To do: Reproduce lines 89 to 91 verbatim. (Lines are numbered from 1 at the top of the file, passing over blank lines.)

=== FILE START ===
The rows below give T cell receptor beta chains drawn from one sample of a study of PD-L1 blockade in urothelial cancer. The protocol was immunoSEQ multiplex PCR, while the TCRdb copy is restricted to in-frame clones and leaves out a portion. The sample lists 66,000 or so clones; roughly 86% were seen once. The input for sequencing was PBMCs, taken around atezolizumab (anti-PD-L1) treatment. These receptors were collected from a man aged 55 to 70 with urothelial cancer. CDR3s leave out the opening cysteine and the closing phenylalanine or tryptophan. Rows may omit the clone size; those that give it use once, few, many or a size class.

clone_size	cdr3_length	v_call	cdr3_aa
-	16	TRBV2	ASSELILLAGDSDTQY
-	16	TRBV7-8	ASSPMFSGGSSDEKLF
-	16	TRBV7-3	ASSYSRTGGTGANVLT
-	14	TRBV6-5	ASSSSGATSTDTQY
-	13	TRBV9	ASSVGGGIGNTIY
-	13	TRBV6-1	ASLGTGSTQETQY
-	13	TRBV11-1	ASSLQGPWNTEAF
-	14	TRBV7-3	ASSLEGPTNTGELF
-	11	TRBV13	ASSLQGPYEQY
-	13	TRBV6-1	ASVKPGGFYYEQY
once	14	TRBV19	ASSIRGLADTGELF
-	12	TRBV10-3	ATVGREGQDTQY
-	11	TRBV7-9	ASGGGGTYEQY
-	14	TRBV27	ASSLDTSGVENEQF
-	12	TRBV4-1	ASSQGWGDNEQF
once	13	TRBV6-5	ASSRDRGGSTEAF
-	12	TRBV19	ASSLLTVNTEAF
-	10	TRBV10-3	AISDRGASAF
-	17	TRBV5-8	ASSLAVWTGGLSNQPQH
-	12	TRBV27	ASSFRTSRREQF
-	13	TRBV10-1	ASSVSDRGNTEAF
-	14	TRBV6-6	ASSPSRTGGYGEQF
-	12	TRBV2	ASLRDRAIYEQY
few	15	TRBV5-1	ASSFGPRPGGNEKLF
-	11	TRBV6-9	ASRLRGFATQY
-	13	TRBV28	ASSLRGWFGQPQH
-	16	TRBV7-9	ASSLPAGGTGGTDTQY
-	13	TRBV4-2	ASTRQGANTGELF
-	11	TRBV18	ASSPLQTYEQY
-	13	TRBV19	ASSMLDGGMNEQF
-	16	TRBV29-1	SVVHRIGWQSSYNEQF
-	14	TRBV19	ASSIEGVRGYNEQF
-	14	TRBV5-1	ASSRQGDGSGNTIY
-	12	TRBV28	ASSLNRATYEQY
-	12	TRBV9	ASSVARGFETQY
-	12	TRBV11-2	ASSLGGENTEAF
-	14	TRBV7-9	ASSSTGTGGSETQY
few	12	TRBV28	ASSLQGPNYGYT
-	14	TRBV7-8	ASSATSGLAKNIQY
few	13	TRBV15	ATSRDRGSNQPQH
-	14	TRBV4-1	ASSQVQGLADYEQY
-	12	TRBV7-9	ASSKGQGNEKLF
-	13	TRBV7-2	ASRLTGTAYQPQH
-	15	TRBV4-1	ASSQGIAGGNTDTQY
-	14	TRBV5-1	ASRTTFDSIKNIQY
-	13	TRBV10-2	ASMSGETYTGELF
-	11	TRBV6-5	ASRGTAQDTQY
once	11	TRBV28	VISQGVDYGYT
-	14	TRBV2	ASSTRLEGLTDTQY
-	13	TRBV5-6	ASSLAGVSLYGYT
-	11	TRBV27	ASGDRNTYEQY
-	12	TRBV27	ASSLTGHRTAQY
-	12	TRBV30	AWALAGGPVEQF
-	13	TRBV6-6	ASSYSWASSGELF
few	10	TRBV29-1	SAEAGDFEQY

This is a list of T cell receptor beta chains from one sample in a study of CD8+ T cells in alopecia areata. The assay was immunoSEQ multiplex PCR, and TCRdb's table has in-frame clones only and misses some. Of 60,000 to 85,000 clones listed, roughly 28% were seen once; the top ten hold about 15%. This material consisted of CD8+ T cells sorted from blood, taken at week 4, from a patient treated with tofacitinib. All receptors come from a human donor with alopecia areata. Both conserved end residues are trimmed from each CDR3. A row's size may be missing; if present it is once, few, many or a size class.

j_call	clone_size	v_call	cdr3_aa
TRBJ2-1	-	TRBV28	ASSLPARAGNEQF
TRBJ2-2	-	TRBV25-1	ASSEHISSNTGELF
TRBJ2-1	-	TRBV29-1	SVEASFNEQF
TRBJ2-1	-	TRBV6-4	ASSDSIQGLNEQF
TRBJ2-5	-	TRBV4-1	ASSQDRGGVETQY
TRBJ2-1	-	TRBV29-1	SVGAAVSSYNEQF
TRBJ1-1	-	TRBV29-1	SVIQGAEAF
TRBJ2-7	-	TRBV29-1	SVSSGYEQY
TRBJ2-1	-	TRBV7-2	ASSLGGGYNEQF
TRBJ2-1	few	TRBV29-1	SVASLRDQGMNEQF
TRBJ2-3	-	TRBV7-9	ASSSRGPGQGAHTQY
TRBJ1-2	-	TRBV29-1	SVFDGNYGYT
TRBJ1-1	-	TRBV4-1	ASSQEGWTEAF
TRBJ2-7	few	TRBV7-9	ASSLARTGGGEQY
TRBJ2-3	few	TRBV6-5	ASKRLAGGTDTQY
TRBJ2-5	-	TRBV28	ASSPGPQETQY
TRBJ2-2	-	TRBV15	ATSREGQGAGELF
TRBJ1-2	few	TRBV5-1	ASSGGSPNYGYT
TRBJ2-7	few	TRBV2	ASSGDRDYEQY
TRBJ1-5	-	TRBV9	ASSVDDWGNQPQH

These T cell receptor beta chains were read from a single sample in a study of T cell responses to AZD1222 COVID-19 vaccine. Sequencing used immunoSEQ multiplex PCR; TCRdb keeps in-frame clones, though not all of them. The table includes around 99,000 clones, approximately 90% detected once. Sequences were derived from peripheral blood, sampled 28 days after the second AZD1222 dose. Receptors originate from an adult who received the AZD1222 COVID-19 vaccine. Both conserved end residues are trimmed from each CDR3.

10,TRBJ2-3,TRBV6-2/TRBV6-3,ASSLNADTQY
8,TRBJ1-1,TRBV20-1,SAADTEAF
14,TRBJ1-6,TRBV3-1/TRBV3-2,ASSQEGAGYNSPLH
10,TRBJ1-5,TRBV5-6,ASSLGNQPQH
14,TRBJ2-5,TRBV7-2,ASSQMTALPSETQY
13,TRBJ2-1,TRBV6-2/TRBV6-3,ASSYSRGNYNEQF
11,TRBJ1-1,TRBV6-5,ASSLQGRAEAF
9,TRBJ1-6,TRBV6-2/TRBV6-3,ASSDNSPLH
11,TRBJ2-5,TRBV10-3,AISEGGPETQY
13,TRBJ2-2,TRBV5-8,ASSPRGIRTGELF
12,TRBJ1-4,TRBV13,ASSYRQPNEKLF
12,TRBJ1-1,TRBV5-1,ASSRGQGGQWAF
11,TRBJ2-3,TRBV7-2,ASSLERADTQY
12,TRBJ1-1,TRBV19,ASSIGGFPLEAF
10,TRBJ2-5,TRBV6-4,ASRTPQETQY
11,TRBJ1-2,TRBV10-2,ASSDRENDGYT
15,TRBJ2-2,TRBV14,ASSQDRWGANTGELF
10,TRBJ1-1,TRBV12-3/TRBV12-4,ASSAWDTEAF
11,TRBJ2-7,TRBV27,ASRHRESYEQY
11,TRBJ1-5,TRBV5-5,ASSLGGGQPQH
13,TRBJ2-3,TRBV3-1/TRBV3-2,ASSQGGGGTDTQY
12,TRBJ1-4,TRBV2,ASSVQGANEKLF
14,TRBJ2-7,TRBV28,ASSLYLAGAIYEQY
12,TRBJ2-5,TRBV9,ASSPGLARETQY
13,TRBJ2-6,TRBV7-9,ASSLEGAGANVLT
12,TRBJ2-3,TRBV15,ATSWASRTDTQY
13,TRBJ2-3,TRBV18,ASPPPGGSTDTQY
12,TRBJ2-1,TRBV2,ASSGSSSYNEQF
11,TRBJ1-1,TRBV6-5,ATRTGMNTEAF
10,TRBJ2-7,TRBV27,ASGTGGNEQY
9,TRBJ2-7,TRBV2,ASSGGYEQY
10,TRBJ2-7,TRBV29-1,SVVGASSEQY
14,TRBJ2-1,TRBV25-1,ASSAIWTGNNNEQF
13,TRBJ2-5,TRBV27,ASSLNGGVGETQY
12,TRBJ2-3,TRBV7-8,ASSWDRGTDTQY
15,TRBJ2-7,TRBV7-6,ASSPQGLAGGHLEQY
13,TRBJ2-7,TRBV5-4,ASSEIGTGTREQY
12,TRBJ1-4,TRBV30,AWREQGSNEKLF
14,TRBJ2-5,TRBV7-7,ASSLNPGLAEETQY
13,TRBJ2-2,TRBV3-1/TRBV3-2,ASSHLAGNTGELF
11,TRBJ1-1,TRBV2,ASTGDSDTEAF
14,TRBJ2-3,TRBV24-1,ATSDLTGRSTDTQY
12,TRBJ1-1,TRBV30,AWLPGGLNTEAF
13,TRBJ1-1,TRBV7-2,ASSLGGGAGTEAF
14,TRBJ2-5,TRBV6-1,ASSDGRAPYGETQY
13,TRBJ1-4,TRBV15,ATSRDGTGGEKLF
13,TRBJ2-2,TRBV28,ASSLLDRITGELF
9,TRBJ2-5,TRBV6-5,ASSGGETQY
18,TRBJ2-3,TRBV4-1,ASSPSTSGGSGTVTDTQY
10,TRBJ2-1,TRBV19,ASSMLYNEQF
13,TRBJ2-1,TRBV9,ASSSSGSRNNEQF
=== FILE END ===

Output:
11,TRBJ2-5,TRBV10-3,AISEGGPETQY
13,TRBJ2-2,TRBV5-8,ASSPRGIRTGELF
12,TRBJ1-4,TRBV13,ASSYRQPNEKLF